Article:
He also accepts what is now the prevailing view of the conflict among most historians, that it was no war in any conventional sense of the term, but a highly contingent, very small-scale and low-intensity conflict in which assassination was as important as ambush or fixed battle. In chapter 5, he states that in many cases “police were deliberately shot, sometimes execution-style, especially if they were alone or in pairs” (p. 141). Leeson argues that the deployment of British police personnel to Ireland unwittingly served a purpose for the Irish Republicans by making it easier for them to portray the struggle as a purely British-Irish one, obscuring the role played by the Irish (mostly Catholic) RIC in the conflict. Interestingly, liberal British politicians and commentators, for their part, were also able to condemn the excesses of their police in Ireland through the prism of their own national self-understanding, without necessarily compromising their belief in the rightness of British government in Ireland, by painting such excesses as more the actions of “militaristic Prussians and barbarous Turks” than honorable Britons (p. 194).
Yet even if the vast majority of British police in the War of Independence were bullies, Leeson argues that more than anything else they became bullies because of their circumstances. In the study of a conflict that still carries as much emotional and political “baggage” as this one, this is a necessary and important argument. More provocatively, perhaps, he claims that while Irish policemen often felt little but disdain for their British counterparts, the latter tended often to simply follow the example of their RIC counterparts, good or bad; “historians have underestimated just how deeply and widely implicated the Irish police really were,” he maintains, adding in his final chapter, “When British police and Auxiliaries took reprisals, they were following the bad example set by their Irish comrades” (pp. 3, 191). Again, Hopkinson, in The Irish War of Independence, likened the “War of Independence” quite straightforwardly to a civil war.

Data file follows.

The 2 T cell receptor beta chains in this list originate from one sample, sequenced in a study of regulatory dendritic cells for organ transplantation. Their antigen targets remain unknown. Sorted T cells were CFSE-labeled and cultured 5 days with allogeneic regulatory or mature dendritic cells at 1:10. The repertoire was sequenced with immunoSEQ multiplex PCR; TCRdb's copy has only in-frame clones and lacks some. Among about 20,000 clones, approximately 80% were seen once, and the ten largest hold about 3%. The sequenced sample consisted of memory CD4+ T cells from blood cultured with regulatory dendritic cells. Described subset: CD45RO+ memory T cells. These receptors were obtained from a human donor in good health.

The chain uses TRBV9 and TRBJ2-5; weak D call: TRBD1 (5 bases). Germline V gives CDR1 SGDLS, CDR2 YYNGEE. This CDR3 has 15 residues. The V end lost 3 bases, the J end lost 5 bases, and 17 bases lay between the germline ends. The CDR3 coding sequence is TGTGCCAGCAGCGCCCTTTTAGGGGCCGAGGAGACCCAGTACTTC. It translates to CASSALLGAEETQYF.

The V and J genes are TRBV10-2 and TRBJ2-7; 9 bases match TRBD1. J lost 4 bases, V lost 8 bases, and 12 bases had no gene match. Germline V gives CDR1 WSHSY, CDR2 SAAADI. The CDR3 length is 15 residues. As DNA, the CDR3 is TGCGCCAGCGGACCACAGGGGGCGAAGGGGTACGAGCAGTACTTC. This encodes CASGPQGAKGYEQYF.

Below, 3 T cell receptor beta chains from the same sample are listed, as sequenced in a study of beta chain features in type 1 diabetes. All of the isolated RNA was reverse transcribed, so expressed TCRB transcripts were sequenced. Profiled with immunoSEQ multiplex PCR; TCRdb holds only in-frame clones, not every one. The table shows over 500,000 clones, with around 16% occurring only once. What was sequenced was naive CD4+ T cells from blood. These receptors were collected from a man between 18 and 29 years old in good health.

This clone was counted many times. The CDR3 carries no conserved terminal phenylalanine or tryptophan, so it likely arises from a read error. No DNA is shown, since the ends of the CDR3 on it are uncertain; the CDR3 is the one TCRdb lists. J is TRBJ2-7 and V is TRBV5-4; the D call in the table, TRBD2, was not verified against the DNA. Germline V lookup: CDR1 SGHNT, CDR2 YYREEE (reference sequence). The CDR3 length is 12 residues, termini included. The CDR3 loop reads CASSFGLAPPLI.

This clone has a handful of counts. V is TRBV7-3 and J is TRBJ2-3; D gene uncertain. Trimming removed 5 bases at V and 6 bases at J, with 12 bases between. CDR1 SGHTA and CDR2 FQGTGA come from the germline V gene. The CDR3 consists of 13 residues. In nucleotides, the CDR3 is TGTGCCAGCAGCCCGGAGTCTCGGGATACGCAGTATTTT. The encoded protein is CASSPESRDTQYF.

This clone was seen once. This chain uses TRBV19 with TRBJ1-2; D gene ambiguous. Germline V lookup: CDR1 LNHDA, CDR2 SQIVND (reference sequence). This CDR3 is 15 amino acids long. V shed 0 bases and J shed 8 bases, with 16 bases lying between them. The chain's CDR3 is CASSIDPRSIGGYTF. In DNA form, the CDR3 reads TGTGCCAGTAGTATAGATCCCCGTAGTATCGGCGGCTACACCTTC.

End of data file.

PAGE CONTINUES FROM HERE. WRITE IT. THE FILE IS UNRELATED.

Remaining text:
While the war was driven by local circumstances and localized study is undeniably important for gaining a full picture of the conflict in all of its regional variations, Leeson’s focus also seems quite constricted. Galway in general was not one of the more violent parts of Ireland during the conflict. This focus perhaps makes generalizations about the British police forces in the war more difficult than, for example, even a study of them in the whole of Galway or on a wider scale in Connacht, a comparison within or between provinces, would have. The fifth chapter, on fighting between the British police and the IRA, does however survey, albeit briefly, incidents across the country. The author apparently ignores the--relatively few, admittedly--Irishmen who joined these British forces in favor of focusing on “mainland” Britons.
In any case, this is still a very strong book. Leeson, in paying close attention to the British police forces with respect to recruitment, composition, combat experiences, and the vexed question of police reprisals, has contributed to a fruitful and important area of localized research on the Irish revolution of 1916-21. Last but certainly not least, this is a well-structured, well-argued, and clearly written work.
If there is additional discussion of this review, you may access it through the network, at: https://networks.h-net.org/h-empire.
Shane Nagle. Review of Leeson, D. M., The Black and Tans: British Police and Auxiliaries in the Irish War of Independence.
H-Empire, H-Net Reviews.